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Photo of Marianne D.

An artist, mother and 3-time cancer survivor, Marianne first found out she had cancer in 1994 when her husband noticed a lump on her clavicle. The lump was sitting on a nerve and had been causing bad back pain. “At the time, I was more interested in getting rid of the back pain than I was focused on the lump,” said Marianne. That lump turned out to be Hodgkin lymphoma (HL). Her spleen was removed, which is a common practice in the treatment of HL, and she underwent mantle field radiation treatment.

A biopsy in 1997 revealed that Marianne was never fully clear from HL. She underwent radiation treatment and ABVD chemotherapy. Around this time, Marianne got pregnant with her son. She was originally told that she would be unable to have children. She calls her son her “little miracle.”

Because of the mantle field radiation that she’d received to treat her HL, Marianne developed breast cancer. She underwent chemotherapy again and had a bilateral mastectomy in 2014. She eventually went for reconstruction surgery, but she was prone to infection. She was at risk of going septic, so “I’m flat,” she shared.

When she was first diagnosed, she didn’t know anyone else with cancer. “It was a very lonely time,” she said. She joined a general support group at her hospital that was open to people of all diagnoses and ages. There wasn’t anyone in her age group. Then she found CancerCare and our Young Adult Support Group. “CancerCare was a game-changer for me,” she said. “Everyone in the group was in their 20s or 30s. We were all talking about this world that only we understood,” said Marianne. Even though everyone in the group was facing their own difficult obstacles, “our counselor was great,“ said Marianne. "She didn’t let us derail.” Marianne formed strong bonds with her fellow members. “We would leave the group and continue talking in the parking lot,” she said. It’s been years since Marianne was part of the support group, but she recently had dinner with friends she met there, showing how powerful those ties remain.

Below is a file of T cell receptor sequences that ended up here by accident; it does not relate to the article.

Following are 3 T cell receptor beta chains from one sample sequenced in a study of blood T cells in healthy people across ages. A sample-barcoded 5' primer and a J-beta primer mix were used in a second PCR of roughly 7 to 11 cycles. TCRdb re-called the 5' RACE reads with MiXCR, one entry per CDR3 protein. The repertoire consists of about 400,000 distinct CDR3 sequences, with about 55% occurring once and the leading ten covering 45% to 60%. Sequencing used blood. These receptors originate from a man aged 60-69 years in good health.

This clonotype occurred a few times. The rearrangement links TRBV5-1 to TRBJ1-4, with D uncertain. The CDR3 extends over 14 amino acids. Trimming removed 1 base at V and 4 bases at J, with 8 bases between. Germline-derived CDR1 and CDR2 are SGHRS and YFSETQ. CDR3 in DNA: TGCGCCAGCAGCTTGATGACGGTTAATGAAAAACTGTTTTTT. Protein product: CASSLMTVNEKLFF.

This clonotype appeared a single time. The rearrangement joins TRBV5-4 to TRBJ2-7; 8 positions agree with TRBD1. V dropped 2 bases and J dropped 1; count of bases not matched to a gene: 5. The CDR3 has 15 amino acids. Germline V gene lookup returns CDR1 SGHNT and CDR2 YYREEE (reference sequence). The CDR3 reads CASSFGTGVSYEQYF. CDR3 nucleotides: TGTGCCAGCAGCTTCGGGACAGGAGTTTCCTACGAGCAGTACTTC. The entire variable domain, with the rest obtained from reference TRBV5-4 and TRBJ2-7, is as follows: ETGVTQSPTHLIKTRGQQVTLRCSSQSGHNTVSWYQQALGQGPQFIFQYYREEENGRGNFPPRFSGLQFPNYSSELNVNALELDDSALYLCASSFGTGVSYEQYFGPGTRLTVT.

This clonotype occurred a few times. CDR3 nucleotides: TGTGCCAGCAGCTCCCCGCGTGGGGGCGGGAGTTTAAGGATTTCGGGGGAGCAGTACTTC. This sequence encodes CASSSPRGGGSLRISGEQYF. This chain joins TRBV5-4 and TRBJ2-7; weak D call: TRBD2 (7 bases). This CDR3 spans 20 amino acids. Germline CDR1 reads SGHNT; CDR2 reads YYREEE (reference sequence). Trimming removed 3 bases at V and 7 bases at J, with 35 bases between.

Marianne also turned to art to help cope with her diagnoses. She comes from a family of artists and had worked as a decorative painter. Her art has since become largely based on cancer and encompasses all cancer diagnoses. She’s currently in the process of making a book of her art.

For others who are facing cancer, Marianne has this message: “There’s courage inside of you that you never knew you had. You can do it! Seek help. Meet other people who are going through this. Know that you’re not alone."

Marianne is a proud advocate for people who have cancer. “I look at what I lost, but also look at what I gained,” she said. “Cancer made me who I am."

Check out Marianne’s artwork.

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